13 Oct, 09 | by John Offen
It would be easy to conclude, as I come to an end of my community placement, that the majority of people over the age of 75 have at least one venous leg ulcer. Mr O’Leary was no exception – in fact his was particularly painful and had so far resisted all attempts to heal. Like so many of the older folks in the community, he suffered the pain stoically. As he squelched his way into his living room for the daily bandage change, I glanced at the exudate stained leather of his shoes and the soggy mass of bandaging and was reminded of the embarrassment endured by these patients. Mr O’Leary smiled warmly, gently rolling his fingers in Parkinsonian rhythm as he enquired after my health in a soft Irish lilt. I desperately wanted to find a way to promote healing, and started searching for any hints in the research literature. It surprised me to find that until the 1990s, although the UK Department of Health knew that a major proportion of community health expenditure went into treating leg ulcers, it was not known how much that was, neither was the prevalence of leg ulcers known, nor what treatments were being used and whether they worked. In fact little was known at all. A systematic review of available research was commissioned for the first time to try to answer these and other questions about leg ulcers. The results were not encouraging. The majority of the questions remained unanswered or where there were answers those answers were unclear. I realised that nursing research has a place in identifying further research needs as well as answering clinical questions. Fortunately what has been described as an ‘evidence desert’ spurred the NHS into funding a suite of systematic reviews of wound care in 1997. It is now widely accepted that compression bandaging is the main treatment for venous leg ulcers (Cullum et al 2001), and that no conclusive evidence favouring any particular dressing beneath the compression bandaging has emerged (Palfreyman et al 2006). Unfortunately Mr O’Leary was not able to tolerate significant compression, and seldom remembered to elevate his legs to aid venous return. I had no Panacea to help him, and it was clear that we still need further research into this area. ‘I’ll see you at the same time tomorrow Mr O’Leary’ I said having completed the dressing. What was my next visit? Oh yes, another venous leg ulcer.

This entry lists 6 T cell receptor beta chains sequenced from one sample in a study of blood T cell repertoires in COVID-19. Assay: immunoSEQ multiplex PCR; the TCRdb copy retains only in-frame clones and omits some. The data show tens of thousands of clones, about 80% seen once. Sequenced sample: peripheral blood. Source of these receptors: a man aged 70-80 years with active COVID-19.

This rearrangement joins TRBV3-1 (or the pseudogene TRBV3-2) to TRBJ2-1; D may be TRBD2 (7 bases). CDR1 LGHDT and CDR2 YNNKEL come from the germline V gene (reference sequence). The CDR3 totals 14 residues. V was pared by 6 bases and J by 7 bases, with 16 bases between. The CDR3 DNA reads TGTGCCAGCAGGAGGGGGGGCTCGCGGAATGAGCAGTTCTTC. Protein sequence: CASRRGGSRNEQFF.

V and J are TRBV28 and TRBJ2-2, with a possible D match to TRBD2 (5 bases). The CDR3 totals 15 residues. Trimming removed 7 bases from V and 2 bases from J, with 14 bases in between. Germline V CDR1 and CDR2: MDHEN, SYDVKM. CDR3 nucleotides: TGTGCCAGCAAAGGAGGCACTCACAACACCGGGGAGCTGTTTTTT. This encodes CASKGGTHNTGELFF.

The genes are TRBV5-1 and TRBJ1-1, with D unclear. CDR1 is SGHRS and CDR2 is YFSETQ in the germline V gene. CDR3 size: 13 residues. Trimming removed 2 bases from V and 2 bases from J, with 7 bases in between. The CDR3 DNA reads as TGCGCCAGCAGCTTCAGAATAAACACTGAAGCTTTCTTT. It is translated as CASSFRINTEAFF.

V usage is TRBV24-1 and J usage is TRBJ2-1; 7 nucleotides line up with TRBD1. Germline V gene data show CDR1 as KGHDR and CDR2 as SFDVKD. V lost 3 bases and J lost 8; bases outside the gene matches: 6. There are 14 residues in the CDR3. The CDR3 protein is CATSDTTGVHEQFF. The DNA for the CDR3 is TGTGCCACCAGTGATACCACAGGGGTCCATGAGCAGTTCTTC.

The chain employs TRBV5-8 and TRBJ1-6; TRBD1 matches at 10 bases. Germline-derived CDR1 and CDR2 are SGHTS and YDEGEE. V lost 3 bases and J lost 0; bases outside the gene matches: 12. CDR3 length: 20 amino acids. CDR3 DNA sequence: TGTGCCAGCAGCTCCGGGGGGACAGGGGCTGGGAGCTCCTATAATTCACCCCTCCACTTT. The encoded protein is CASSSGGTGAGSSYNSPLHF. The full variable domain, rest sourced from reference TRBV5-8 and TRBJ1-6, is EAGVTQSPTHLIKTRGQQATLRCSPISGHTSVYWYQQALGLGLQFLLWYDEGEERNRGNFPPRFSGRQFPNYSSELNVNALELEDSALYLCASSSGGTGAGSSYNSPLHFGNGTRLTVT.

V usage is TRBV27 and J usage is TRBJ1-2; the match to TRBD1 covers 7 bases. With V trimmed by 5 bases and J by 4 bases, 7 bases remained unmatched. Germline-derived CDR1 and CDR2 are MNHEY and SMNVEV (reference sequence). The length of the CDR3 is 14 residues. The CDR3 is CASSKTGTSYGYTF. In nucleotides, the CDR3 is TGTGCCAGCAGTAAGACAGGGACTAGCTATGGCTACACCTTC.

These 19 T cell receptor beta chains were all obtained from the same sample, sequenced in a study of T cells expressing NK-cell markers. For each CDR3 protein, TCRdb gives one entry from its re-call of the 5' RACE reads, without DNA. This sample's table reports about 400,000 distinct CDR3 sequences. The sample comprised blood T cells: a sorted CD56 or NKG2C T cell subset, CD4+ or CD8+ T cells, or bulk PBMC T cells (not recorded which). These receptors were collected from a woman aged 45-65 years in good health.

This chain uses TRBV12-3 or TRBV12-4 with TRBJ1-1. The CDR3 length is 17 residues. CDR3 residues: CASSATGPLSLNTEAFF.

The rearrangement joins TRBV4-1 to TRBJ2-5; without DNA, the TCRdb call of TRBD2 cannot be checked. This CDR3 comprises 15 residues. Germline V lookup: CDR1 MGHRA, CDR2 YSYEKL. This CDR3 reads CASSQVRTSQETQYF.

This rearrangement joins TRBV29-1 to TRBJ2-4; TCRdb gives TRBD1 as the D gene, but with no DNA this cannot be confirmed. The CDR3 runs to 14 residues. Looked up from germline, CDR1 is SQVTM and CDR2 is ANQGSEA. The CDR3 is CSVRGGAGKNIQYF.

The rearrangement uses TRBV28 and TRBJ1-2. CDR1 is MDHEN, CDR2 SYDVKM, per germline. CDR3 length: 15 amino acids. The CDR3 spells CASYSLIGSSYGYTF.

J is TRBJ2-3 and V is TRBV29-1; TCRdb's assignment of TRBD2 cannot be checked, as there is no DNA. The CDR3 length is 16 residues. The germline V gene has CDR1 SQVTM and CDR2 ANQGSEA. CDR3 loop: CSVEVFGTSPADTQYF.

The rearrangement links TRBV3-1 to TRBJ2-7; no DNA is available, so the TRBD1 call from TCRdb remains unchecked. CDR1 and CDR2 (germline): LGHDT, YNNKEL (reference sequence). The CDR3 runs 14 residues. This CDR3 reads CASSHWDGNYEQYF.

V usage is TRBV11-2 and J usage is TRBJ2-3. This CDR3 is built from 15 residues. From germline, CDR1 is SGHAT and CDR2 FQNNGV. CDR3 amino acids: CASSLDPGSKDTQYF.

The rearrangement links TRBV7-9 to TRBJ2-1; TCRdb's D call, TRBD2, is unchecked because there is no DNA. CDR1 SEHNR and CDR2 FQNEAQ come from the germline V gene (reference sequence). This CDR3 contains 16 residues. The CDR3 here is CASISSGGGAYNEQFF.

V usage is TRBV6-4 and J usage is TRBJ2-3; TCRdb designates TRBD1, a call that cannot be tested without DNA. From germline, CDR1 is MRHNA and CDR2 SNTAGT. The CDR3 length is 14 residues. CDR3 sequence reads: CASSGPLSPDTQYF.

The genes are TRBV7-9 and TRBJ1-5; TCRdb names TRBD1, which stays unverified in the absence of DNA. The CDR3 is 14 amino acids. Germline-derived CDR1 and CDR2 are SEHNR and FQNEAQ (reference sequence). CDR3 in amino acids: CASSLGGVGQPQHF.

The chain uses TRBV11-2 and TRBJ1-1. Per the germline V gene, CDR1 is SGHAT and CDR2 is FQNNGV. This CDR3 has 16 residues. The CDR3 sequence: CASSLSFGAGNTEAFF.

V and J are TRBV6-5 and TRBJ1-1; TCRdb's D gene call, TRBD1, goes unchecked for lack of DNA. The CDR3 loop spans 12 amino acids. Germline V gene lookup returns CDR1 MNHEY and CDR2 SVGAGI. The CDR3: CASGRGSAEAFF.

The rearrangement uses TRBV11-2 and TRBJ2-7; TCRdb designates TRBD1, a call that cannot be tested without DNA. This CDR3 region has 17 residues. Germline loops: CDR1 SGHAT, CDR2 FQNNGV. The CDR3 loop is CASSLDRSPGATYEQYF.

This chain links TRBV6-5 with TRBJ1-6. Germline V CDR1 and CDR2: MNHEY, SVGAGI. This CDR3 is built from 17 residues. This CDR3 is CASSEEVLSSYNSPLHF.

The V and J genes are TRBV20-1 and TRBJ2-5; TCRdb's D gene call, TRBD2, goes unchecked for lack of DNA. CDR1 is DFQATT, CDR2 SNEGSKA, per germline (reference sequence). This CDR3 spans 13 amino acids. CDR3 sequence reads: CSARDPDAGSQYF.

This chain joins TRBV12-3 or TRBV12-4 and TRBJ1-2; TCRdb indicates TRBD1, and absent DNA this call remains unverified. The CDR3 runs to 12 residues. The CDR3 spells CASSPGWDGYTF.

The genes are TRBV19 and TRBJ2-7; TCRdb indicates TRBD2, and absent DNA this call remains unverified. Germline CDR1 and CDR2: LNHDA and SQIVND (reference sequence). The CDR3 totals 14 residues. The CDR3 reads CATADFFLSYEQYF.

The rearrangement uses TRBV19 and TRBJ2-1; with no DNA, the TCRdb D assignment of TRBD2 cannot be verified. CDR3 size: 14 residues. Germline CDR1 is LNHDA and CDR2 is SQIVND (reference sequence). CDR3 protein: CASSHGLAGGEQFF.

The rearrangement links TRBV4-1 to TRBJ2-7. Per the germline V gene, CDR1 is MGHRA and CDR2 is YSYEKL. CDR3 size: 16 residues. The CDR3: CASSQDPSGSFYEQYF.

Cullum N, Nelson EA, Fletcher AW, et al.. Compression for venous leg ulcers. Cochrane Database Syst Rev 2001;(2):CD000265
Palfreyman SJ, Nelson EA, Lochiel R, et al. Dressings for healing venous leg ulcers. Cochrane Database Syst Rev 2006;(3):CD001103